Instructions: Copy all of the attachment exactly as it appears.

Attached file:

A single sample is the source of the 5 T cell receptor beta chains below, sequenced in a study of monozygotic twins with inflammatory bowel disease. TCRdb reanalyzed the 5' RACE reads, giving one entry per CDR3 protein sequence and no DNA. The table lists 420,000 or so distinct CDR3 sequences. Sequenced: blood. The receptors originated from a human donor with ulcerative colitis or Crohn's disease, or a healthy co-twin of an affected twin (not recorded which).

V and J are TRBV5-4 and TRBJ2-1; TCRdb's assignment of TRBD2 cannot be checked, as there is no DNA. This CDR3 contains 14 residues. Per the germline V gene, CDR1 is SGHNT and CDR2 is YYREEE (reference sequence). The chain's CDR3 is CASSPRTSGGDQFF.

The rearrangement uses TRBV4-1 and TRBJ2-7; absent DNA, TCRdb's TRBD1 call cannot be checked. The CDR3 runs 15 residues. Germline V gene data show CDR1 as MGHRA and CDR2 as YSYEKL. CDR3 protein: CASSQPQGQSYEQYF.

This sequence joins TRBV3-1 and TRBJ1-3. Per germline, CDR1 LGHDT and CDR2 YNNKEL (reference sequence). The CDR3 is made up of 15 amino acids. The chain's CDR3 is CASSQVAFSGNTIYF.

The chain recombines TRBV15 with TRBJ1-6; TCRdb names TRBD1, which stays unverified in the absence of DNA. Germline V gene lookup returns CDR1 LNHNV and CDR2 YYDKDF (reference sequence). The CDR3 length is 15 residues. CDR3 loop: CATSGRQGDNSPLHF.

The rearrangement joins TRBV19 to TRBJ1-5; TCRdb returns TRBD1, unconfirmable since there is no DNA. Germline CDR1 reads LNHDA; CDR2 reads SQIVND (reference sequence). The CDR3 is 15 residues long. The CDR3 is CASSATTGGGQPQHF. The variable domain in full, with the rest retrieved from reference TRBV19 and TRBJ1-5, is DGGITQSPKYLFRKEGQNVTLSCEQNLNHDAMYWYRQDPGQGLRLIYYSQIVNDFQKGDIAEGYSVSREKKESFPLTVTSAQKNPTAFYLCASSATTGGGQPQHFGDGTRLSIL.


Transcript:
A single sample is the source of the 5 T cell receptor beta chains below, sequenced in a study of monozygotic twins with inflammatory bowel disease. TCRdb reanalyzed the 5' RACE reads, giving one entry per CDR3 protein sequence and no DNA. The table lists 420,000 or so distinct CDR3 sequences. Sequenced: blood. The receptors originated from a human donor with ulcerative colitis or Crohn's disease, or a healthy co-twin of an affected twin (not recorded which).

V and J are TRBV5-4 and TRBJ2-1; TCRdb's assignment of TRBD2 cannot be checked, as there is no DNA. This CDR3 contains 14 residues. Per the germline V gene, CDR1 is SGHNT and CDR2 is YYREEE (reference sequence). The chain's CDR3 is CASSPRTSGGDQFF.

The rearrangement uses TRBV4-1 and TRBJ2-7; absent DNA, TCRdb's TRBD1 call cannot be checked. The CDR3 runs 15 residues. Germline V gene data show CDR1 as MGHRA and CDR2 as YSYEKL. CDR3 protein: CASSQPQGQSYEQYF.

This sequence joins TRBV3-1 and TRBJ1-3. Per germline, CDR1 LGHDT and CDR2 YNNKEL (reference sequence). The CDR3 is made up of 15 amino acids. The chain's CDR3 is CASSQVAFSGNTIYF.

The chain recombines TRBV15 with TRBJ1-6; TCRdb names TRBD1, which stays unverified in the absence of DNA. Germline V gene lookup returns CDR1 LNHNV and CDR2 YYDKDF (reference sequence). The CDR3 length is 15 residues. CDR3 loop: CATSGRQGDNSPLHF.

The rearrangement joins TRBV19 to TRBJ1-5; TCRdb returns TRBD1, unconfirmable since there is no DNA. Germline CDR1 reads LNHDA; CDR2 reads SQIVND (reference sequence). The CDR3 is 15 residues long. The CDR3 is CASSATTGGGQPQHF. The variable domain in full, with the rest retrieved from reference TRBV19 and TRBJ1-5, is DGGITQSPKYLFRKEGQNVTLSCEQNLNHDAMYWYRQDPGQGLRLIYYSQIVNDFQKGDIAEGYSVSREKKESFPLTVTSAQKNPTAFYLCASSATTGGGQPQHFGDGTRLSIL.